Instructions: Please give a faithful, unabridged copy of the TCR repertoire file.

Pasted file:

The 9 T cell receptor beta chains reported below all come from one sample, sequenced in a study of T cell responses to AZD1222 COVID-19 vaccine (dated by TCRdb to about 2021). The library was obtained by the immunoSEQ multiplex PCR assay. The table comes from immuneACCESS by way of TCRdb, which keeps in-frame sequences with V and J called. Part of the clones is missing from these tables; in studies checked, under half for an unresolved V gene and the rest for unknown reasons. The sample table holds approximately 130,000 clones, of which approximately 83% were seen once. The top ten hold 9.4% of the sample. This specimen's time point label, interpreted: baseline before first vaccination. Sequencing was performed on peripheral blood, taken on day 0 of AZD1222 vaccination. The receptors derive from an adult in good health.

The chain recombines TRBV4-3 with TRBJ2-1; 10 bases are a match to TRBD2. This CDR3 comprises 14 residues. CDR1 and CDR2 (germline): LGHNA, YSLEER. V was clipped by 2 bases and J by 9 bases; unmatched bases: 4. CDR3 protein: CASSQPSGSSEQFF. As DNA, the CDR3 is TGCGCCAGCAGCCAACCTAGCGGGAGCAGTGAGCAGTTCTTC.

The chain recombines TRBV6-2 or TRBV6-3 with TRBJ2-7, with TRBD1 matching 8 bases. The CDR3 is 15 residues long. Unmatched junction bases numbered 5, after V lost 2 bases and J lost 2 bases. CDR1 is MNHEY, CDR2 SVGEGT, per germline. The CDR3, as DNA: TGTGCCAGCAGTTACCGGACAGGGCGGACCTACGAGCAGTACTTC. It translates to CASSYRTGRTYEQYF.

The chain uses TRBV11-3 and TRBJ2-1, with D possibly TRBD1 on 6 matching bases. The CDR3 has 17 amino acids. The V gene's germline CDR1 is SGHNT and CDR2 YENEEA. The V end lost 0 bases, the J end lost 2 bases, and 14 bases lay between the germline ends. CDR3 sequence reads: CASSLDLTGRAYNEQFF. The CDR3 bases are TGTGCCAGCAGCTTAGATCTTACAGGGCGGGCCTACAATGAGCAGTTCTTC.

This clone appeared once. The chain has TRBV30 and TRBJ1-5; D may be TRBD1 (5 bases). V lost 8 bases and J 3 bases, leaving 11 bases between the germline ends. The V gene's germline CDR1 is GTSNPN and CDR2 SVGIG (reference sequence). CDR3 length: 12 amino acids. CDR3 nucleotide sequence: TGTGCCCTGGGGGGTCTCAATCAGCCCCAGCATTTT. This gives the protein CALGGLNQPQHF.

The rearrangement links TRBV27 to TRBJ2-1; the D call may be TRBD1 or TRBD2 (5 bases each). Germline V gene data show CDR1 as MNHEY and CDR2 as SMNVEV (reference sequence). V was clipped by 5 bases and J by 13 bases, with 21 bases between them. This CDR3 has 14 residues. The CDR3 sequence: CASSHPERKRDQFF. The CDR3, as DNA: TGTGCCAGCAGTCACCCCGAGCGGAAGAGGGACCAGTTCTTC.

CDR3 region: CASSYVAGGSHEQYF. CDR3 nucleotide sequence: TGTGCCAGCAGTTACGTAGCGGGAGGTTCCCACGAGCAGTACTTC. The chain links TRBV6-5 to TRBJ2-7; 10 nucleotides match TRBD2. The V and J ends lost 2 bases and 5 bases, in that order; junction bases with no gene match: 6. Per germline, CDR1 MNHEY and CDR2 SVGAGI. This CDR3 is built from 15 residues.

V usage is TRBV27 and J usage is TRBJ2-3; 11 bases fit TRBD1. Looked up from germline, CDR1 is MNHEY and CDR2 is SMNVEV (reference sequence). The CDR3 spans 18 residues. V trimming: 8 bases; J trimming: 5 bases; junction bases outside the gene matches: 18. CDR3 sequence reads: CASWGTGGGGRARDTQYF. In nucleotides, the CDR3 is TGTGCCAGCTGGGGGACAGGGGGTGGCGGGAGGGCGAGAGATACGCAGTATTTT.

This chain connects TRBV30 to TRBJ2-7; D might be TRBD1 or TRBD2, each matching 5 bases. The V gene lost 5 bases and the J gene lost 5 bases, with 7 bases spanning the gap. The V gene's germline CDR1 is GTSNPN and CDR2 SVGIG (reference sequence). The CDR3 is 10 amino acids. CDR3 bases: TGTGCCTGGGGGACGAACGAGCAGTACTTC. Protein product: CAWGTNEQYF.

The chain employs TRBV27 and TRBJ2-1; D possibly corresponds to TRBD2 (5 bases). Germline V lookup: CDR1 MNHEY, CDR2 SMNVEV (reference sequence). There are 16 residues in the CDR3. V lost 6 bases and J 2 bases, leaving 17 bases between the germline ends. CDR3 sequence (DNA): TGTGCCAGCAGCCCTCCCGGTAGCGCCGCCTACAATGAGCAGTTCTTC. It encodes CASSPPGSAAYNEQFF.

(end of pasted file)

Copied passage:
The 9 T cell receptor beta chains reported below all come from one sample, sequenced in a study of T cell responses to AZD1222 COVID-19 vaccine (dated by TCRdb to about 2021). The library was obtained by the immunoSEQ multiplex PCR assay. The table comes from immuneACCESS by way of TCRdb, which keeps in-frame sequences with V and J called. Part of the clones is missing from these tables; in studies checked, under half for an unresolved V gene and the rest for unknown reasons. The sample table holds approximately 130,000 clones, of which approximately 83% were seen once. The top ten hold 9.4% of the sample. This specimen's time point label, interpreted: baseline before first vaccination. Sequencing was performed on peripheral blood, taken on day 0 of AZD1222 vaccination. The receptors derive from an adult in good health.

The chain recombines TRBV4-3 with TRBJ2-1; 10 bases are a match to TRBD2. This CDR3 comprises 14 residues. CDR1 and CDR2 (germline): LGHNA, YSLEER. V was clipped by 2 bases and J by 9 bases; unmatched bases: 4. CDR3 protein: CASSQPSGSSEQFF. As DNA, the CDR3 is TGCGCCAGCAGCCAACCTAGCGGGAGCAGTGAGCAGTTCTTC.

The chain recombines TRBV6-2 or TRBV6-3 with TRBJ2-7, with TRBD1 matching 8 bases. The CDR3 is 15 residues long. Unmatched junction bases numbered 5, after V lost 2 bases and J lost 2 bases. CDR1 is MNHEY, CDR2 SVGEGT, per germline. The CDR3, as DNA: TGTGCCAGCAGTTACCGGACAGGGCGGACCTACGAGCAGTACTTC. It translates to CASSYRTGRTYEQYF.

The chain uses TRBV11-3 and TRBJ2-1, with D possibly TRBD1 on 6 matching bases. The CDR3 has 17 amino acids. The V gene's germline CDR1 is SGHNT and CDR2 YENEEA. The V end lost 0 bases, the J end lost 2 bases, and 14 bases lay between the germline ends. CDR3 sequence reads: CASSLDLTGRAYNEQFF. The CDR3 bases are TGTGCCAGCAGCTTAGATCTTACAGGGCGGGCCTACAATGAGCAGTTCTTC.

This clone appeared once. The chain has TRBV30 and TRBJ1-5; D may be TRBD1 (5 bases). V lost 8 bases and J 3 bases, leaving 11 bases between the germline ends. The V gene's germline CDR1 is GTSNPN and CDR2 SVGIG (reference sequence). CDR3 length: 12 amino acids. CDR3 nucleotide sequence: TGTGCCCTGGGGGGTCTCAATCAGCCCCAGCATTTT. This gives the protein CALGGLNQPQHF.

The rearrangement links TRBV27 to TRBJ2-1; the D call may be TRBD1 or TRBD2 (5 bases each). Germline V gene data show CDR1 as MNHEY and CDR2 as SMNVEV (reference sequence). V was clipped by 5 bases and J by 13 bases, with 21 bases between them. This CDR3 has 14 residues. The CDR3 sequence: CASSHPERKRDQFF. The CDR3, as DNA: TGTGCCAGCAGTCACCCCGAGCGGAAGAGGGACCAGTTCTTC.

CDR3 region: CASSYVAGGSHEQYF. CDR3 nucleotide sequence: TGTGCCAGCAGTTACGTAGCGGGAGGTTCCCACGAGCAGTACTTC. The chain links TRBV6-5 to TRBJ2-7; 10 nucleotides match TRBD2. The V and J ends lost 2 bases and 5 bases, in that order; junction bases with no gene match: 6. Per germline, CDR1 MNHEY and CDR2 SVGAGI. This CDR3 is built from 15 residues.

V usage is TRBV27 and J usage is TRBJ2-3; 11 bases fit TRBD1. Looked up from germline, CDR1 is MNHEY and CDR2 is SMNVEV (reference sequence). The CDR3 spans 18 residues. V trimming: 8 bases; J trimming: 5 bases; junction bases outside the gene matches: 18. CDR3 sequence reads: CASWGTGGGGRARDTQYF. In nucleotides, the CDR3 is TGTGCCAGCTGGGGGACAGGGGGTGGCGGGAGGGCGAGAGATACGCAGTATTTT.

This chain connects TRBV30 to TRBJ2-7; D might be TRBD1 or TRBD2, each matching 5 bases. The V gene lost 5 bases and the J gene lost 5 bases, with 7 bases spanning the gap. The V gene's germline CDR1 is GTSNPN and CDR2 SVGIG (reference sequence). The CDR3 is 10 amino acids. CDR3 bases: TGTGCCTGGGGGACGAACGAGCAGTACTTC. Protein product: CAWGTNEQYF.

The chain employs TRBV27 and TRBJ2-1; D possibly corresponds to TRBD2 (5 bases). Germline V lookup: CDR1 MNHEY, CDR2 SMNVEV (reference sequence). There are 16 residues in the CDR3. V lost 6 bases and J 2 bases, leaving 17 bases between the germline ends. CDR3 sequence (DNA): TGTGCCAGCAGCCCTCCCGGTAGCGCCGCCTACAATGAGCAGTTCTTC. It encodes CASSPPGSAAYNEQFF.